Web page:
Picture of virus under microscope

Research under the microscope...

The Strathprints institutional repository is a digital archive of University of Strathclyde research outputs.

Strathprints serves world leading Open Access research by the University of Strathclyde, including research by the Strathclyde Institute of Pharmacy and Biomedical Sciences (SIPBS), where research centres such as the Industrial Biotechnology Innovation Centre (IBioIC), the Cancer Research UK Formulation Unit, SeaBioTech and the Centre for Biophotonics are based.

Explore SIPBS research

Evaluation of the Welsh School-based counselling strategy : final report

Hill, Andy and Cooper, Mick and Pybis, Joanne and Cromarty, Karen and Pattison, Susan and Spong, Sheila (2011) Evaluation of the Welsh School-based counselling strategy : final report. [Report]

[img] PDF (Welsh school-based counselling: Full report)
2011_Wales_SBC.pdf - Final Published Version
License: Creative Commons Attribution-NonCommercial 4.0 logo

Download (2MB)
[img] PDF (Welsh school-based counselling: Executive summary)
2011_Wales_SBC_summary.pdf - Final Published Version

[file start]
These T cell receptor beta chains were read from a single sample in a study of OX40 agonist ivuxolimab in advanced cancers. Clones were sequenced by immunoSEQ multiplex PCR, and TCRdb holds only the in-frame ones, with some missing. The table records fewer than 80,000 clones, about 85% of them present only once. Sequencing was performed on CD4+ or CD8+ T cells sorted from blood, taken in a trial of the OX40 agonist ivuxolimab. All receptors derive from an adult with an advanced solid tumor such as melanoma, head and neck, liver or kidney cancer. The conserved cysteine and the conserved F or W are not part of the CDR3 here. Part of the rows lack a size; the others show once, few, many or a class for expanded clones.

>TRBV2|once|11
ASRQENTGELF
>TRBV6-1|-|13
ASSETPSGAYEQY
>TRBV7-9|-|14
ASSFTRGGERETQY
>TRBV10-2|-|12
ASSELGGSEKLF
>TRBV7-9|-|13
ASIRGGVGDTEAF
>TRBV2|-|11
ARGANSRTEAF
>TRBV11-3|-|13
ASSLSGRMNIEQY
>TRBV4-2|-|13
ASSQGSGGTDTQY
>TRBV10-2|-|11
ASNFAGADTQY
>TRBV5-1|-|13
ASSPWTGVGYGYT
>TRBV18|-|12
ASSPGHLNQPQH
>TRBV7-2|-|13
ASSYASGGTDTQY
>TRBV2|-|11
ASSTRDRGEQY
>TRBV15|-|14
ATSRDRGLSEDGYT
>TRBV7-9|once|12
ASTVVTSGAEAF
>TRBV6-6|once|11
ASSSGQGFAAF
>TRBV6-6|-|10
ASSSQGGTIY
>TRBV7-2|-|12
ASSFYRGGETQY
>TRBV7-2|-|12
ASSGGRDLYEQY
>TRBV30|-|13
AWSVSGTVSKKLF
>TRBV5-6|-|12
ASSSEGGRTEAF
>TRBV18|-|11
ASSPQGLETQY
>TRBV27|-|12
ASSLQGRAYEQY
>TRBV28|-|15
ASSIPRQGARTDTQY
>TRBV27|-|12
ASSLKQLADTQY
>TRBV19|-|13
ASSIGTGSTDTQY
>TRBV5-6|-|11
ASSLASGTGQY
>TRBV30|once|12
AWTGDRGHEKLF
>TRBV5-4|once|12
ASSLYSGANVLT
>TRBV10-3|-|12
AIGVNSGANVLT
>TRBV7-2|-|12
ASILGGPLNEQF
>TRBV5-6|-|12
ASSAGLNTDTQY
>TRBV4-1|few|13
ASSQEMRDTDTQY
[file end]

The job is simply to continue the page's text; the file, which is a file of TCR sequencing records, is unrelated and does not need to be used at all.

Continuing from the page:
License: Creative Commons Attribution-NonCommercial 4.0 logo

Download (1MB)

Abstract

The Welsh Government's School-based Counselling Strategy (the Strategy), implemented from April 2008 in secondary schools across Wales and a pilot selection of primary schools, was evaluated. A range of research tools were used, including desk research, analysis of client outcomes, qualitative interviews and surveys of key stakeholders' views. Implementation of the Strategy and its counselling services was generally perceived as successful by all stakeholders, including counselling clients, with evidence that all key recommendations for its development were implemented. Across six terms, 11,043 episodes of counselling were attended. Participation in counselling was associated with large reductions in psychological distress; with levels of improvement that, on average, were somewhat greater than those found in previous evaluations of UK school-based counselling. Key recommendations are that permanent funding mechanisms should be established to embed counselling in the Welsh secondary school sector, with consideration given to its roll-out into primary schools. Service managers and schools should also look to ensuring equal opportunities of participation in school-based counselling from all sectors of the community, that adequate accommodation is available in schools for the delivery of counselling, and that a system of regular outcome monitoring is established.